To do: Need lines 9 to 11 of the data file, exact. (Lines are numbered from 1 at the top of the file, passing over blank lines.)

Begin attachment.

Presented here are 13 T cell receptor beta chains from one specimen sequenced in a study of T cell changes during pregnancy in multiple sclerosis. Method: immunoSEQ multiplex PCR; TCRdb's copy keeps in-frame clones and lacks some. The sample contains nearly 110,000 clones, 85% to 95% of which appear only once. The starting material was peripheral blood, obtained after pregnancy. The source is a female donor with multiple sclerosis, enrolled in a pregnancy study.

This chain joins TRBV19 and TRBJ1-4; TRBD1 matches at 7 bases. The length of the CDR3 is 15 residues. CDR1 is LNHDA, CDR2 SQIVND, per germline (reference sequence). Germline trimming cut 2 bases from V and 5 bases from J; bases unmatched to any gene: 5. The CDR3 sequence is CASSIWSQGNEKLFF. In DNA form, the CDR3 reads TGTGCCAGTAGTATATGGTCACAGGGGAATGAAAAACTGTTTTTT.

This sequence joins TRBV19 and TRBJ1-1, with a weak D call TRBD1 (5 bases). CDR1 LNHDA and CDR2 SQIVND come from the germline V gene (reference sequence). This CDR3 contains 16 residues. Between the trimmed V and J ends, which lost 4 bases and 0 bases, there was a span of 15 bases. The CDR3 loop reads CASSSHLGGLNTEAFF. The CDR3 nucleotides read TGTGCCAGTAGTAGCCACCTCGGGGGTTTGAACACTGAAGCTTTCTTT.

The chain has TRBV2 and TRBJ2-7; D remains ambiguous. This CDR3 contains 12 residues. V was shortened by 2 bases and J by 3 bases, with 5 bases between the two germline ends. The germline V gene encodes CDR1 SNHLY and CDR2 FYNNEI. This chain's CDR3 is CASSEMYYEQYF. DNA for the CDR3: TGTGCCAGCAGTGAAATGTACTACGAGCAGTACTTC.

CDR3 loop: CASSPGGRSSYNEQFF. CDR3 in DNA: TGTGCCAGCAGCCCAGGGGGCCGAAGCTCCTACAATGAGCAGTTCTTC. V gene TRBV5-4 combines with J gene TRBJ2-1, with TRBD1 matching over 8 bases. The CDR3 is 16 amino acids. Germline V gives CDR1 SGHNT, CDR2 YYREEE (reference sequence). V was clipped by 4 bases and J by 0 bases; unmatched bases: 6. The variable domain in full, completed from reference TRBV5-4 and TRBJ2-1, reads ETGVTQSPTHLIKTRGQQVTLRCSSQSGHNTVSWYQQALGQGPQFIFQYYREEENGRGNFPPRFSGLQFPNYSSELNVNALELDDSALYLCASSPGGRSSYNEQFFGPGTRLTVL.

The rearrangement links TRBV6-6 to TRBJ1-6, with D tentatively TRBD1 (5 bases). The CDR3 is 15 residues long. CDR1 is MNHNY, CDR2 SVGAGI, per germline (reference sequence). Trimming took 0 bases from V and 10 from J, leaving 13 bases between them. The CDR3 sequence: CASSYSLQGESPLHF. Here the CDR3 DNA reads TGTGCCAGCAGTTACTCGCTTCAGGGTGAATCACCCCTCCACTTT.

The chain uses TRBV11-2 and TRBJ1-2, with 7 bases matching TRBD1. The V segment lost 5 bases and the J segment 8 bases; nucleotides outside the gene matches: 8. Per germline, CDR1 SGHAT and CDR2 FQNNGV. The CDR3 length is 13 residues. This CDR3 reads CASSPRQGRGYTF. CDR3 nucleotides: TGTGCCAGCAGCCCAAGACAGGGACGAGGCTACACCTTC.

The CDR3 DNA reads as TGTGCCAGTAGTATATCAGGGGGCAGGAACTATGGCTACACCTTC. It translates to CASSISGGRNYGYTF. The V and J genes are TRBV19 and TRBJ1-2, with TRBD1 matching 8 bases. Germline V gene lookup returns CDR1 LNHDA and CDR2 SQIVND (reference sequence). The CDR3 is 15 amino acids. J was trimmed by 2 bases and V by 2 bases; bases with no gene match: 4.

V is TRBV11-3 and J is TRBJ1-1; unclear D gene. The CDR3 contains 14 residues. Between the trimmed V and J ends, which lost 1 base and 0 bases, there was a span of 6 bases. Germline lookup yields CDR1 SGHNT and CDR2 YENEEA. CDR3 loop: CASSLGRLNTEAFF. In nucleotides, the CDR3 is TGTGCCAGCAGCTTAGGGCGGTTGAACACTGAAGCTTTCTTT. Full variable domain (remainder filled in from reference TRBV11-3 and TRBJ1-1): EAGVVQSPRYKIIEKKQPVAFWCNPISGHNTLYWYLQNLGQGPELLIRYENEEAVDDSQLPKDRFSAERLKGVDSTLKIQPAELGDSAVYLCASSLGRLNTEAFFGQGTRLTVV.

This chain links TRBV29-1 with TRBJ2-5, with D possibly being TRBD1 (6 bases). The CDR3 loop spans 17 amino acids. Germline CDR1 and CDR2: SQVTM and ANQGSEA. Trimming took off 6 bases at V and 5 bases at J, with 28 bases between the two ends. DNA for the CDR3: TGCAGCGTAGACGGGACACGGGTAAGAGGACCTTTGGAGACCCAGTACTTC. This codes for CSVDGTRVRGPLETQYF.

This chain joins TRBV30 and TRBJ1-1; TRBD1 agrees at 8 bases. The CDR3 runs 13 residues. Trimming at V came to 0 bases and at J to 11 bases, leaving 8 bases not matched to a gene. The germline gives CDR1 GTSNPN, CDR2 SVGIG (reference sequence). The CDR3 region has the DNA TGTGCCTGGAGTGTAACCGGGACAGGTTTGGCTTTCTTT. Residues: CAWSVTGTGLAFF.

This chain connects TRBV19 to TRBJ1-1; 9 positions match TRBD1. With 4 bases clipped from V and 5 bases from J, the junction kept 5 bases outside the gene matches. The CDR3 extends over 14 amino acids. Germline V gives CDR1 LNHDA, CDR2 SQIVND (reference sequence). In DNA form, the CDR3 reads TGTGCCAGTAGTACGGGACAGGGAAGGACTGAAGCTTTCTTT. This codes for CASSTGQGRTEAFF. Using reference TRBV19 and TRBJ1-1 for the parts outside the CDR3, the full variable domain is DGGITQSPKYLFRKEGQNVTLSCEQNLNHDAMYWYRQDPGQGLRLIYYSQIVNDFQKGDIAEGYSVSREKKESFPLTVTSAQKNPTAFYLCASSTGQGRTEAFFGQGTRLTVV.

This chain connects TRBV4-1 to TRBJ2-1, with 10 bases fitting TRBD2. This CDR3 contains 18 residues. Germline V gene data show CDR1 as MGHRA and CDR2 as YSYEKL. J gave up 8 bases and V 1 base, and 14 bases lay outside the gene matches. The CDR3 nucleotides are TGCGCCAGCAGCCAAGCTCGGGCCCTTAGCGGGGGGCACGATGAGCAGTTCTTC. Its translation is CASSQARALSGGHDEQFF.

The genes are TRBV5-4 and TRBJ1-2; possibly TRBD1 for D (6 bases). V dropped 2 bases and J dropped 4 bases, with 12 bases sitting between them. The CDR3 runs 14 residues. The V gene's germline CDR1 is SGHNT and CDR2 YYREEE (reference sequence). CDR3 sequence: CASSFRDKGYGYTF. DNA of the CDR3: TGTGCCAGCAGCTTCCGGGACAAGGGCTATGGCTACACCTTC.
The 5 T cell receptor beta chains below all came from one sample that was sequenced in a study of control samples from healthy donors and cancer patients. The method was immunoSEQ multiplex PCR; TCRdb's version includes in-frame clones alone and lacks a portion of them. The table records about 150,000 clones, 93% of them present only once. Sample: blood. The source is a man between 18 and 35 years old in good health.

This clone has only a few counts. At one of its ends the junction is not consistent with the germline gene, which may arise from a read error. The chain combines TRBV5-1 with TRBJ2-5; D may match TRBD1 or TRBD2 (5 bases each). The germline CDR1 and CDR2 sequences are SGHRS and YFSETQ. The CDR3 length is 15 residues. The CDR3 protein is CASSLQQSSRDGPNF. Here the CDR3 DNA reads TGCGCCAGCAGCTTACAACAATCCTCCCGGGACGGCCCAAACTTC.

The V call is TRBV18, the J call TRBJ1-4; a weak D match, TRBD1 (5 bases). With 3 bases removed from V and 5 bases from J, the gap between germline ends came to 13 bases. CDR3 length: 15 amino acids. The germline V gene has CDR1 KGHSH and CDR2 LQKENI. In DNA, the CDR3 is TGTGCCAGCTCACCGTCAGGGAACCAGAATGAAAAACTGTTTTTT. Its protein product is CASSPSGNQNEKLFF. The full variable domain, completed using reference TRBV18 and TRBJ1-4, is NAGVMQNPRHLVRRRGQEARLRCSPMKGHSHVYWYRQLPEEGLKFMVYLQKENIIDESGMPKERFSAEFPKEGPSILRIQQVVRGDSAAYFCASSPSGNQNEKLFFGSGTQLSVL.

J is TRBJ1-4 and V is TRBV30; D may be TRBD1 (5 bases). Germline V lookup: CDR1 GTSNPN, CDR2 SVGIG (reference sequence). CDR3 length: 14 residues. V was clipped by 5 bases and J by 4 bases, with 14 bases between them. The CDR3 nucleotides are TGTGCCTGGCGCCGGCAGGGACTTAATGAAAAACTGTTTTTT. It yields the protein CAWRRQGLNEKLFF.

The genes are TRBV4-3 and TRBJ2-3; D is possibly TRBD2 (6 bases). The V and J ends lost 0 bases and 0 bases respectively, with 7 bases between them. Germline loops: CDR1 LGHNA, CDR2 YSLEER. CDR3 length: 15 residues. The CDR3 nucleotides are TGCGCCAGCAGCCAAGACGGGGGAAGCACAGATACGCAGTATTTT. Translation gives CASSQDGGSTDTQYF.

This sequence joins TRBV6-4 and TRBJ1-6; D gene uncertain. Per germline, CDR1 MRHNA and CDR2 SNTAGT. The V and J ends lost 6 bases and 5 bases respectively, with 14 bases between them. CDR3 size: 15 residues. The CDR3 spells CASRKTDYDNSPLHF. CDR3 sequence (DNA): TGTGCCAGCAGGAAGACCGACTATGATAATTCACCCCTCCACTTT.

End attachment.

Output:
V is TRBV11-3 and J is TRBJ1-1; unclear D gene. The CDR3 contains 14 residues. Between the trimmed V and J ends, which lost 1 base and 0 bases, there was a span of 6 bases. Germline lookup yields CDR1 SGHNT and CDR2 YENEEA. CDR3 loop: CASSLGRLNTEAFF. In nucleotides, the CDR3 is TGTGCCAGCAGCTTAGGGCGGTTGAACACTGAAGCTTTCTTT. Full variable domain (remainder filled in from reference TRBV11-3 and TRBJ1-1): EAGVVQSPRYKIIEKKQPVAFWCNPISGHNTLYWYLQNLGQGPELLIRYENEEAVDDSQLPKDRFSAERLKGVDSTLKIQPAELGDSAVYLCASSLGRLNTEAFFGQGTRLTVV.

This chain links TRBV29-1 with TRBJ2-5, with D possibly being TRBD1 (6 bases). The CDR3 loop spans 17 amino acids. Germline CDR1 and CDR2: SQVTM and ANQGSEA. Trimming took off 6 bases at V and 5 bases at J, with 28 bases between the two ends. DNA for the CDR3: TGCAGCGTAGACGGGACACGGGTAAGAGGACCTTTGGAGACCCAGTACTTC. This codes for CSVDGTRVRGPLETQYF.

This chain joins TRBV30 and TRBJ1-1; TRBD1 agrees at 8 bases. The CDR3 runs 13 residues. Trimming at V came to 0 bases and at J to 11 bases, leaving 8 bases not matched to a gene. The germline gives CDR1 GTSNPN, CDR2 SVGIG (reference sequence). The CDR3 region has the DNA TGTGCCTGGAGTGTAACCGGGACAGGTTTGGCTTTCTTT. Residues: CAWSVTGTGLAFF.